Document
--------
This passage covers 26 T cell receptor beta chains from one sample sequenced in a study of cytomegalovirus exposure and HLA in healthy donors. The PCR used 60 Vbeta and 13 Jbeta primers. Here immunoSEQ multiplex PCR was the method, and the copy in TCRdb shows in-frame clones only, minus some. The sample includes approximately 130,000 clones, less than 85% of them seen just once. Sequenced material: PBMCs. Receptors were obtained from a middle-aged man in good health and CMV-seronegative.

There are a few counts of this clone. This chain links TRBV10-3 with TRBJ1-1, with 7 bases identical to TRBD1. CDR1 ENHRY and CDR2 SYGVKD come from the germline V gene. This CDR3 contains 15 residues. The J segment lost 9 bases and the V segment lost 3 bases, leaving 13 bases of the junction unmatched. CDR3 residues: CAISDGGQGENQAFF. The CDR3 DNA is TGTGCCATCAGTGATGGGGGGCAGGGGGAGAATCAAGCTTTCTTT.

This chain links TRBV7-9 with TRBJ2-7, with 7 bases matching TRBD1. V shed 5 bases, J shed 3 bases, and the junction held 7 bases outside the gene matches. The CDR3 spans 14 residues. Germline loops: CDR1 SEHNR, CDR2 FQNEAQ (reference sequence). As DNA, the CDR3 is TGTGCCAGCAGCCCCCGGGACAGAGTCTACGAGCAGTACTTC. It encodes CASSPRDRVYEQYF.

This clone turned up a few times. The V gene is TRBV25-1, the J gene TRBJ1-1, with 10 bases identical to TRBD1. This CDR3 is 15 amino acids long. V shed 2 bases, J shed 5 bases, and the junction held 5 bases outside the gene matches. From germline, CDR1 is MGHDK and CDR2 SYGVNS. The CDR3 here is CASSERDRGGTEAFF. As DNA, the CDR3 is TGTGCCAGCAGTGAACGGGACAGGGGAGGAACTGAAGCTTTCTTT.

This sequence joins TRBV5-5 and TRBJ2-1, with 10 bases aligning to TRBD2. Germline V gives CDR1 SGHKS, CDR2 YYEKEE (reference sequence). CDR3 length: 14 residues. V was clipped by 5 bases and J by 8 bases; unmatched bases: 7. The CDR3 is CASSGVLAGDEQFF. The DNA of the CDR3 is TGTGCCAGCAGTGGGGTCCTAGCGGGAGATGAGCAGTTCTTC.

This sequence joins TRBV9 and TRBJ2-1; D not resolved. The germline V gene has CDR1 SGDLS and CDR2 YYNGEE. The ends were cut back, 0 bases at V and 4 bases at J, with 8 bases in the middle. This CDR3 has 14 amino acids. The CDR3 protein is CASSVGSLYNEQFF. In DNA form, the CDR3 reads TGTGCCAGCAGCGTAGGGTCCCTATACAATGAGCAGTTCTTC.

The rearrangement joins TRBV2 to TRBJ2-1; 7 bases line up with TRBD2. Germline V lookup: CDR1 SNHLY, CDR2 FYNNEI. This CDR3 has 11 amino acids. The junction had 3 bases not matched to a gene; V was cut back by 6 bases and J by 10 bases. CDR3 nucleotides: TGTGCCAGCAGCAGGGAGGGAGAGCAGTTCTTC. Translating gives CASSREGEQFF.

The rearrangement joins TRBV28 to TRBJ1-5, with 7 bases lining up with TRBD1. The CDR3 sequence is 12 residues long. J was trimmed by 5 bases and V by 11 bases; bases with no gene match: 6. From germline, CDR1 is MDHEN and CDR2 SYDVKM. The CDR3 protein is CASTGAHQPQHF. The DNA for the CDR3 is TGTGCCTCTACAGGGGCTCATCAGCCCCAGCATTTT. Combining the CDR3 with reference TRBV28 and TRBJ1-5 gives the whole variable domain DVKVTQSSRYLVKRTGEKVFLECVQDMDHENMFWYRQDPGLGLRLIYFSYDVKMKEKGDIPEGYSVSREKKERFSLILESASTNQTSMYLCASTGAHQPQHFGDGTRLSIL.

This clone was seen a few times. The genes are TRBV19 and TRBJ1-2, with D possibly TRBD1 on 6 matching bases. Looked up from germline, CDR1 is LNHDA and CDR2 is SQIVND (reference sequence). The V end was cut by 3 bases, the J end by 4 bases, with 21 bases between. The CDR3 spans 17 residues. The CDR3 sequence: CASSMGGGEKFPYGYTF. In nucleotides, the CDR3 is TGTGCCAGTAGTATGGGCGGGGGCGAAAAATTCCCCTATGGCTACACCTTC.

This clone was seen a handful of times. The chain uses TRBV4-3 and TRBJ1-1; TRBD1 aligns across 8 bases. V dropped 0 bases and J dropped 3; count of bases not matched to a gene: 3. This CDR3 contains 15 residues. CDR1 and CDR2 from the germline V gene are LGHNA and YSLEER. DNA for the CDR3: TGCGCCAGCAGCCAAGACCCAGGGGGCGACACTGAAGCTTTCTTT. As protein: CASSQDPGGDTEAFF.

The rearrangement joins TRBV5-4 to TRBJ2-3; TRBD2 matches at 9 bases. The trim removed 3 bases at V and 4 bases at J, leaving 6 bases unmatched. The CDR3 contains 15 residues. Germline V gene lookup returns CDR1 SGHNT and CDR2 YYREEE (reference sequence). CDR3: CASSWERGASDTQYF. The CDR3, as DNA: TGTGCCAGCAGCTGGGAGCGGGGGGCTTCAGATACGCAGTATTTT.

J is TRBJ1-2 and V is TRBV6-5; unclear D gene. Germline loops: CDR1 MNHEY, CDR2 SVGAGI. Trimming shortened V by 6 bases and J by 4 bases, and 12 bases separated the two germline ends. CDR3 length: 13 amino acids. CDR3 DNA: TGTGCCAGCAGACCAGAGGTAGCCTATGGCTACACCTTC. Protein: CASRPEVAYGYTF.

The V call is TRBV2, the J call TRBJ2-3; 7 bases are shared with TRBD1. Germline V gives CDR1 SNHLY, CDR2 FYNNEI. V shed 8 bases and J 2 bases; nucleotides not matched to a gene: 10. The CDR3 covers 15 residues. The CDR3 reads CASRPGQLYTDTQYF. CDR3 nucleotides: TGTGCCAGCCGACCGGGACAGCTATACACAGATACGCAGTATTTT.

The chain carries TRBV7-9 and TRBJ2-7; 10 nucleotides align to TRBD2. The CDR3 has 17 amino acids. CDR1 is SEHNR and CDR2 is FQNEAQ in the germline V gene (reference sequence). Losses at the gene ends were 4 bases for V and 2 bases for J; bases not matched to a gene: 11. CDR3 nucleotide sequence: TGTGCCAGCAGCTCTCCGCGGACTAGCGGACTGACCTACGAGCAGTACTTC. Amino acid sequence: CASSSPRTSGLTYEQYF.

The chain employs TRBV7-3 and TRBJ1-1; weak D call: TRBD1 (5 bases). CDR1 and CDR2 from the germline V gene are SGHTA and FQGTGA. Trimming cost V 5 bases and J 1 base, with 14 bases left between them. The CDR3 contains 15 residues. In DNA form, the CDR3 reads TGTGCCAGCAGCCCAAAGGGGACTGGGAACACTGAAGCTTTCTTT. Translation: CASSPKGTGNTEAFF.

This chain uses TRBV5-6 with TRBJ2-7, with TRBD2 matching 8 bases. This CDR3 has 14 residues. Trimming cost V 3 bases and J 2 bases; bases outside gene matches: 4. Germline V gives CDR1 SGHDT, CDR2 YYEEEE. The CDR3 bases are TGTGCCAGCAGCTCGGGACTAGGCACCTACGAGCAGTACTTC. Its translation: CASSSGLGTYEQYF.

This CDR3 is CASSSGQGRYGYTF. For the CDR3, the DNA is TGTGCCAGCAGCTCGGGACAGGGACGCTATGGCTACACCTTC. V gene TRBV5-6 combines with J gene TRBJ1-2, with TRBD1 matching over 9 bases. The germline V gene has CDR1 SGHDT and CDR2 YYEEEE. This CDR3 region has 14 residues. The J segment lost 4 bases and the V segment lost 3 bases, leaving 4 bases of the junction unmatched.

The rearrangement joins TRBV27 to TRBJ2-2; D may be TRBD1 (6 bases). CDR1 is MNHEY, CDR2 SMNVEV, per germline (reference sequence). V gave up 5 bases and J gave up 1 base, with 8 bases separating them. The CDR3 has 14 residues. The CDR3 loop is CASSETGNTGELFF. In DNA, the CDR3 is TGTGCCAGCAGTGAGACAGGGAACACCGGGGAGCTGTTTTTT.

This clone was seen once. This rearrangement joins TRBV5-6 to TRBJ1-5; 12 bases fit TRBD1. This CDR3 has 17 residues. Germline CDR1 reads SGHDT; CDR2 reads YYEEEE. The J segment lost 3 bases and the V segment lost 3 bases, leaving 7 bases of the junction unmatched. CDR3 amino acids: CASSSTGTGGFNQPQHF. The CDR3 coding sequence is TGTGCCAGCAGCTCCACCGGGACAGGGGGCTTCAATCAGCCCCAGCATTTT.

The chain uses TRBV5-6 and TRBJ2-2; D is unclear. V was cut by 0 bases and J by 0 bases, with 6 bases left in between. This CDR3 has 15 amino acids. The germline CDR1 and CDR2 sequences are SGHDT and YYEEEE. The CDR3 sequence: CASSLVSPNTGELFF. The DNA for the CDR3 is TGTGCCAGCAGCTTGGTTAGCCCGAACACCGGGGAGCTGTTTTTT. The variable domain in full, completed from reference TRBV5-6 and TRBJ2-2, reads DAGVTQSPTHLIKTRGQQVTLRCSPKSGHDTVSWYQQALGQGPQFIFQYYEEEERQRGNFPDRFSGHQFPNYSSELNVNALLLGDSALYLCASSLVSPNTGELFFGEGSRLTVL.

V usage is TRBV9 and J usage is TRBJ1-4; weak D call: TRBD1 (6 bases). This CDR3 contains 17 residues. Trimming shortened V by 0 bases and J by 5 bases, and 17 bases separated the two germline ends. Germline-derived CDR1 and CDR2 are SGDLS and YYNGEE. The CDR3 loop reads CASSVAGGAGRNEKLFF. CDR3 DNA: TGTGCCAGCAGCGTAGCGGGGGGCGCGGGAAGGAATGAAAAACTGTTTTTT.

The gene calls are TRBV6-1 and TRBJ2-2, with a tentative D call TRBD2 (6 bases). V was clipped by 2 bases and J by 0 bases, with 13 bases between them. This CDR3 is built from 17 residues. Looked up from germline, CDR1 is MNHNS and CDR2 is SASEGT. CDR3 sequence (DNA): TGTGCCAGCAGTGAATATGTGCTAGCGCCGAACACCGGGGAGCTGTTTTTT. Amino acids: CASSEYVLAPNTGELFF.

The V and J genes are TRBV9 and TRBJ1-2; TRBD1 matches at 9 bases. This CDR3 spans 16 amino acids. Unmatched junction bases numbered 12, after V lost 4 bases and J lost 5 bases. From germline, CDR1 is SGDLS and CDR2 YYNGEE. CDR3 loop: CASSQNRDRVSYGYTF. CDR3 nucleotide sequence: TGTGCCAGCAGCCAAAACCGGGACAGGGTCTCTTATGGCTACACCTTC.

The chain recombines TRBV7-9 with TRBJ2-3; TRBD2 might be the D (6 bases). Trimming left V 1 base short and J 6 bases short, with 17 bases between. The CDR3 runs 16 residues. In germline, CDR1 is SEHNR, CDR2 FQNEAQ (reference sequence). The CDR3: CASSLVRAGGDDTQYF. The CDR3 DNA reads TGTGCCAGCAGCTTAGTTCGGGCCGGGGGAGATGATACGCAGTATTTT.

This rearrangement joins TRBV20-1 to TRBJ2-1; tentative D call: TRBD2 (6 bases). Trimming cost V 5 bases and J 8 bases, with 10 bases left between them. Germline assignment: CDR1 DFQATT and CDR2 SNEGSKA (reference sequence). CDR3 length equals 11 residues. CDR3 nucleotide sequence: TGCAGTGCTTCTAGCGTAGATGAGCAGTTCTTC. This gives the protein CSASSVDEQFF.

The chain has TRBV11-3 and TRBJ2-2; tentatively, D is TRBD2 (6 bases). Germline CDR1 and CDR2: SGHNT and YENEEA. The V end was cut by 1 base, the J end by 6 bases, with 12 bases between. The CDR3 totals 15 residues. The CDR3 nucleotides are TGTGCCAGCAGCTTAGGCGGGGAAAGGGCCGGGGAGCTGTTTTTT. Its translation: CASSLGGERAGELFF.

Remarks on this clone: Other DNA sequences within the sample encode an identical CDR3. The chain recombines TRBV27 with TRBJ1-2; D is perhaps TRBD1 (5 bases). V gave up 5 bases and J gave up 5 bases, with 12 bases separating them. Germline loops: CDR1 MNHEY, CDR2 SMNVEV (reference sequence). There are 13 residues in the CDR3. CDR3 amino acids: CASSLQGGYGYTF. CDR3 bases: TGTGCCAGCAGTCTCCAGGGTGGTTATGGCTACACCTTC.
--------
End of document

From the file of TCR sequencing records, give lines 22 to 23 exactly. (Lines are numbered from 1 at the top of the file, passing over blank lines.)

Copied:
The gene calls are TRBV6-1 and TRBJ2-2, with a tentative D call TRBD2 (6 bases). V was clipped by 2 bases and J by 0 bases, with 13 bases between them. This CDR3 is built from 17 residues. Looked up from germline, CDR1 is MNHNS and CDR2 is SASEGT. CDR3 sequence (DNA): TGTGCCAGCAGTGAATATGTGCTAGCGCCGAACACCGGGGAGCTGTTTTTT. Amino acids: CASSEYVLAPNTGELFF.

The V and J genes are TRBV9 and TRBJ1-2; TRBD1 matches at 9 bases. This CDR3 spans 16 amino acids. Unmatched junction bases numbered 12, after V lost 4 bases and J lost 5 bases. From germline, CDR1 is SGDLS and CDR2 YYNGEE. CDR3 loop: CASSQNRDRVSYGYTF. CDR3 nucleotide sequence: TGTGCCAGCAGCCAAAACCGGGACAGGGTCTCTTATGGCTACACCTTC.